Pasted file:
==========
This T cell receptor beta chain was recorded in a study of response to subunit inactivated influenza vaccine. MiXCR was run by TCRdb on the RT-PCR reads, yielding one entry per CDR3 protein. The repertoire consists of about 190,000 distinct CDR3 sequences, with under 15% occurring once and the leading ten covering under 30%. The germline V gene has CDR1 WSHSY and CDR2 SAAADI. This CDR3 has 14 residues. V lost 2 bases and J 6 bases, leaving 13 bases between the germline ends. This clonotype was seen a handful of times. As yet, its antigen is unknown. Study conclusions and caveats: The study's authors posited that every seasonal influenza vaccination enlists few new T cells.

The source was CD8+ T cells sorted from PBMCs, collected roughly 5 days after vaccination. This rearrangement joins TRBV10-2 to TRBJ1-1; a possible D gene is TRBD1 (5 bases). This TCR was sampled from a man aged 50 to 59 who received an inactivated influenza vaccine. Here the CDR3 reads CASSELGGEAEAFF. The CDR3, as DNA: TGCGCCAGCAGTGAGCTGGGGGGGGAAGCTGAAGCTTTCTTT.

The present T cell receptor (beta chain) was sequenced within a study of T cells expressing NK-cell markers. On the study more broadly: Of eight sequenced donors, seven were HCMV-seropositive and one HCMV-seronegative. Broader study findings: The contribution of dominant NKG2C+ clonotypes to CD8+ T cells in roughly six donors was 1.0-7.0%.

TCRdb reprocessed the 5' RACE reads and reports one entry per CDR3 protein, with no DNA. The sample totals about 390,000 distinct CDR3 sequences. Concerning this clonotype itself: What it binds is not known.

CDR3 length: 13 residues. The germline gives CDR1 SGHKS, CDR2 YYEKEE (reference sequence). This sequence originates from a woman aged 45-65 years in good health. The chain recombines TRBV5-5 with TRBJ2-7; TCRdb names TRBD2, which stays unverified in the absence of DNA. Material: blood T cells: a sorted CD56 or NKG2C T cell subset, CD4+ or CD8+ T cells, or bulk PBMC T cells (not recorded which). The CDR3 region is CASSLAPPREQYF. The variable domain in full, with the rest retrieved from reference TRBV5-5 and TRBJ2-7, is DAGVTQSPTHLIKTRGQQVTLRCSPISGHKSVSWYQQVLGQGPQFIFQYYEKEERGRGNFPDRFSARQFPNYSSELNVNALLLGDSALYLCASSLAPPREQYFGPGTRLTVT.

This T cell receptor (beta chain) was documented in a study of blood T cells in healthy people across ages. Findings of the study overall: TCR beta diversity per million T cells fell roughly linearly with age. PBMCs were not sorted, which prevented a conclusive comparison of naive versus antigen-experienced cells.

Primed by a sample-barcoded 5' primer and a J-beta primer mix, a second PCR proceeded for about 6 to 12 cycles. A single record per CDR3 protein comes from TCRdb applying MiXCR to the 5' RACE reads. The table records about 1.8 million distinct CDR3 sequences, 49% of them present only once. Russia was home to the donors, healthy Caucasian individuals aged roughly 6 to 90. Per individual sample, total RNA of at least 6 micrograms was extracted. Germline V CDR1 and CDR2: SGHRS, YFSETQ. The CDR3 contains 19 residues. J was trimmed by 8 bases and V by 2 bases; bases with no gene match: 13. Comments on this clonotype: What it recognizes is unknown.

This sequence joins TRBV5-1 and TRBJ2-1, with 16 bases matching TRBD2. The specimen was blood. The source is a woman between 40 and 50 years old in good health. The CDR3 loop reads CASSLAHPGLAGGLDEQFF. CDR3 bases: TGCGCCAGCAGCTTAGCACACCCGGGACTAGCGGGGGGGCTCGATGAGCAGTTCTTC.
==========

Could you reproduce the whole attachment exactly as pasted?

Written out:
This T cell receptor beta chain was recorded in a study of response to subunit inactivated influenza vaccine. MiXCR was run by TCRdb on the RT-PCR reads, yielding one entry per CDR3 protein. The repertoire consists of about 190,000 distinct CDR3 sequences, with under 15% occurring once and the leading ten covering under 30%. The germline V gene has CDR1 WSHSY and CDR2 SAAADI. This CDR3 has 14 residues. V lost 2 bases and J 6 bases, leaving 13 bases between the germline ends. This clonotype was seen a handful of times. As yet, its antigen is unknown. Study conclusions and caveats: The study's authors posited that every seasonal influenza vaccination enlists few new T cells.

The source was CD8+ T cells sorted from PBMCs, collected roughly 5 days after vaccination. This rearrangement joins TRBV10-2 to TRBJ1-1; a possible D gene is TRBD1 (5 bases). This TCR was sampled from a man aged 50 to 59 who received an inactivated influenza vaccine. Here the CDR3 reads CASSELGGEAEAFF. The CDR3, as DNA: TGCGCCAGCAGTGAGCTGGGGGGGGAAGCTGAAGCTTTCTTT.

The present T cell receptor (beta chain) was sequenced within a study of T cells expressing NK-cell markers. On the study more broadly: Of eight sequenced donors, seven were HCMV-seropositive and one HCMV-seronegative. Broader study findings: The contribution of dominant NKG2C+ clonotypes to CD8+ T cells in roughly six donors was 1.0-7.0%.

TCRdb reprocessed the 5' RACE reads and reports one entry per CDR3 protein, with no DNA. The sample totals about 390,000 distinct CDR3 sequences. Concerning this clonotype itself: What it binds is not known.

CDR3 length: 13 residues. The germline gives CDR1 SGHKS, CDR2 YYEKEE (reference sequence). This sequence originates from a woman aged 45-65 years in good health. The chain recombines TRBV5-5 with TRBJ2-7; TCRdb names TRBD2, which stays unverified in the absence of DNA. Material: blood T cells: a sorted CD56 or NKG2C T cell subset, CD4+ or CD8+ T cells, or bulk PBMC T cells (not recorded which). The CDR3 region is CASSLAPPREQYF. The variable domain in full, with the rest retrieved from reference TRBV5-5 and TRBJ2-7, is DAGVTQSPTHLIKTRGQQVTLRCSPISGHKSVSWYQQVLGQGPQFIFQYYEKEERGRGNFPDRFSARQFPNYSSELNVNALLLGDSALYLCASSLAPPREQYFGPGTRLTVT.

This T cell receptor (beta chain) was documented in a study of blood T cells in healthy people across ages. Findings of the study overall: TCR beta diversity per million T cells fell roughly linearly with age. PBMCs were not sorted, which prevented a conclusive comparison of naive versus antigen-experienced cells.

Primed by a sample-barcoded 5' primer and a J-beta primer mix, a second PCR proceeded for about 6 to 12 cycles. A single record per CDR3 protein comes from TCRdb applying MiXCR to the 5' RACE reads. The table records about 1.8 million distinct CDR3 sequences, 49% of them present only once. Russia was home to the donors, healthy Caucasian individuals aged roughly 6 to 90. Per individual sample, total RNA of at least 6 micrograms was extracted. Germline V CDR1 and CDR2: SGHRS, YFSETQ. The CDR3 contains 19 residues. J was trimmed by 8 bases and V by 2 bases; bases with no gene match: 13. Comments on this clonotype: What it recognizes is unknown.

This sequence joins TRBV5-1 and TRBJ2-1, with 16 bases matching TRBD2. The specimen was blood. The source is a woman between 40 and 50 years old in good health. The CDR3 loop reads CASSLAHPGLAGGLDEQFF. CDR3 bases: TGCGCCAGCAGCTTAGCACACCCGGGACTAGCGGGGGGGCTCGATGAGCAGTTCTTC.